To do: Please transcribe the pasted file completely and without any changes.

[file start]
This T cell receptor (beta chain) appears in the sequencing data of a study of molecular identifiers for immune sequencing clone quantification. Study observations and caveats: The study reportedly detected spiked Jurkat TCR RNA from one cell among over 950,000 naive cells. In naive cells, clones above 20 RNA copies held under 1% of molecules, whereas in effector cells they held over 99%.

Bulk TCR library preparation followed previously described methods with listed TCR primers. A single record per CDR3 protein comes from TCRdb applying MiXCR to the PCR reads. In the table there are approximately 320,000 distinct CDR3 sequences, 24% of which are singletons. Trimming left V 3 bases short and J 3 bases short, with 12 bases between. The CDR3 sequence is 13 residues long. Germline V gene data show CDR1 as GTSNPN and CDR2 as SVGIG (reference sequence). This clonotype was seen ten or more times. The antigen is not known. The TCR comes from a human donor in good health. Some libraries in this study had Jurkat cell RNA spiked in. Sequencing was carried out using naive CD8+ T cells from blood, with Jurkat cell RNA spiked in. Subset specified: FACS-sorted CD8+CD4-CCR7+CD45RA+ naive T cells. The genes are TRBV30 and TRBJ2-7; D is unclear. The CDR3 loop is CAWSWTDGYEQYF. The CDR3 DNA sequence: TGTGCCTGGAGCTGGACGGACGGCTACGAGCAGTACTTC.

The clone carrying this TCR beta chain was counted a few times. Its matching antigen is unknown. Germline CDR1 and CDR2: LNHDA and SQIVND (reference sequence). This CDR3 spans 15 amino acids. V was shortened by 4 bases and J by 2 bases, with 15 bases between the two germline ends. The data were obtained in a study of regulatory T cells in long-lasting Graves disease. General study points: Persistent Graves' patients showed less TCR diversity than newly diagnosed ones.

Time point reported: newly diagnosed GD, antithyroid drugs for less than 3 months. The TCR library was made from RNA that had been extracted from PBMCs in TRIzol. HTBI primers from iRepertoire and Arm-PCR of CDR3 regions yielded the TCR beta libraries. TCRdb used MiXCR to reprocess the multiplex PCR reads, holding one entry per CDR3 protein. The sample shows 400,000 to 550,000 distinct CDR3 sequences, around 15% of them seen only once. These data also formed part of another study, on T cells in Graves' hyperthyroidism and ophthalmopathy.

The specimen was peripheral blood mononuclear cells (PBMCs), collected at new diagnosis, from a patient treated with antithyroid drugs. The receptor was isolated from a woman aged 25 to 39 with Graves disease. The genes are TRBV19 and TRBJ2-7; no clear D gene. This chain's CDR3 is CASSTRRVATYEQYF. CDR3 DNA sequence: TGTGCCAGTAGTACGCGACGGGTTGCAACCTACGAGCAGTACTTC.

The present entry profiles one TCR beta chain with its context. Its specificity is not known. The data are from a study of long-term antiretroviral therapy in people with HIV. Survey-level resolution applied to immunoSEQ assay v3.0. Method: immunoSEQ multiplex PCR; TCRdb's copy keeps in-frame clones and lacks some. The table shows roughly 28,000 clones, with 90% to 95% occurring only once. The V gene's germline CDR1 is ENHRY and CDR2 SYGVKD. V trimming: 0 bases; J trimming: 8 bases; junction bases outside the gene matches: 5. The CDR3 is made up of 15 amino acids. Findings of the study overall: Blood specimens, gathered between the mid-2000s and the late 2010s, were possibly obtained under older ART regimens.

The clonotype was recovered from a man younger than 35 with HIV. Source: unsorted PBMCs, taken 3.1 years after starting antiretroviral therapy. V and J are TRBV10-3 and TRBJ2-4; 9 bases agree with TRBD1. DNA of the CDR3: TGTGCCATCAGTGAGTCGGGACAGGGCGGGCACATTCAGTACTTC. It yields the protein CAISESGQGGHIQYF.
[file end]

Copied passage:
This T cell receptor (beta chain) appears in the sequencing data of a study of molecular identifiers for immune sequencing clone quantification. Study observations and caveats: The study reportedly detected spiked Jurkat TCR RNA from one cell among over 950,000 naive cells. In naive cells, clones above 20 RNA copies held under 1% of molecules, whereas in effector cells they held over 99%.

Bulk TCR library preparation followed previously described methods with listed TCR primers. A single record per CDR3 protein comes from TCRdb applying MiXCR to the PCR reads. In the table there are approximately 320,000 distinct CDR3 sequences, 24% of which are singletons. Trimming left V 3 bases short and J 3 bases short, with 12 bases between. The CDR3 sequence is 13 residues long. Germline V gene data show CDR1 as GTSNPN and CDR2 as SVGIG (reference sequence). This clonotype was seen ten or more times. The antigen is not known. The TCR comes from a human donor in good health. Some libraries in this study had Jurkat cell RNA spiked in. Sequencing was carried out using naive CD8+ T cells from blood, with Jurkat cell RNA spiked in. Subset specified: FACS-sorted CD8+CD4-CCR7+CD45RA+ naive T cells. The genes are TRBV30 and TRBJ2-7; D is unclear. The CDR3 loop is CAWSWTDGYEQYF. The CDR3 DNA sequence: TGTGCCTGGAGCTGGACGGACGGCTACGAGCAGTACTTC.

The clone carrying this TCR beta chain was counted a few times. Its matching antigen is unknown. Germline CDR1 and CDR2: LNHDA and SQIVND (reference sequence). This CDR3 spans 15 amino acids. V was shortened by 4 bases and J by 2 bases, with 15 bases between the two germline ends. The data were obtained in a study of regulatory T cells in long-lasting Graves disease. General study points: Persistent Graves' patients showed less TCR diversity than newly diagnosed ones.

Time point reported: newly diagnosed GD, antithyroid drugs for less than 3 months. The TCR library was made from RNA that had been extracted from PBMCs in TRIzol. HTBI primers from iRepertoire and Arm-PCR of CDR3 regions yielded the TCR beta libraries. TCRdb used MiXCR to reprocess the multiplex PCR reads, holding one entry per CDR3 protein. The sample shows 400,000 to 550,000 distinct CDR3 sequences, around 15% of them seen only once. These data also formed part of another study, on T cells in Graves' hyperthyroidism and ophthalmopathy.

The specimen was peripheral blood mononuclear cells (PBMCs), collected at new diagnosis, from a patient treated with antithyroid drugs. The receptor was isolated from a woman aged 25 to 39 with Graves disease. The genes are TRBV19 and TRBJ2-7; no clear D gene. This chain's CDR3 is CASSTRRVATYEQYF. CDR3 DNA sequence: TGTGCCAGTAGTACGCGACGGGTTGCAACCTACGAGCAGTACTTC.

The present entry profiles one TCR beta chain with its context. Its specificity is not known. The data are from a study of long-term antiretroviral therapy in people with HIV. Survey-level resolution applied to immunoSEQ assay v3.0. Method: immunoSEQ multiplex PCR; TCRdb's copy keeps in-frame clones and lacks some. The table shows roughly 28,000 clones, with 90% to 95% occurring only once. The V gene's germline CDR1 is ENHRY and CDR2 SYGVKD. V trimming: 0 bases; J trimming: 8 bases; junction bases outside the gene matches: 5. The CDR3 is made up of 15 amino acids. Findings of the study overall: Blood specimens, gathered between the mid-2000s and the late 2010s, were possibly obtained under older ART regimens.

The clonotype was recovered from a man younger than 35 with HIV. Source: unsorted PBMCs, taken 3.1 years after starting antiretroviral therapy. V and J are TRBV10-3 and TRBJ2-4; 9 bases agree with TRBD1. DNA of the CDR3: TGTGCCATCAGTGAGTCGGGACAGGGCGGGCACATTCAGTACTTC. It yields the protein CAISESGQGGHIQYF.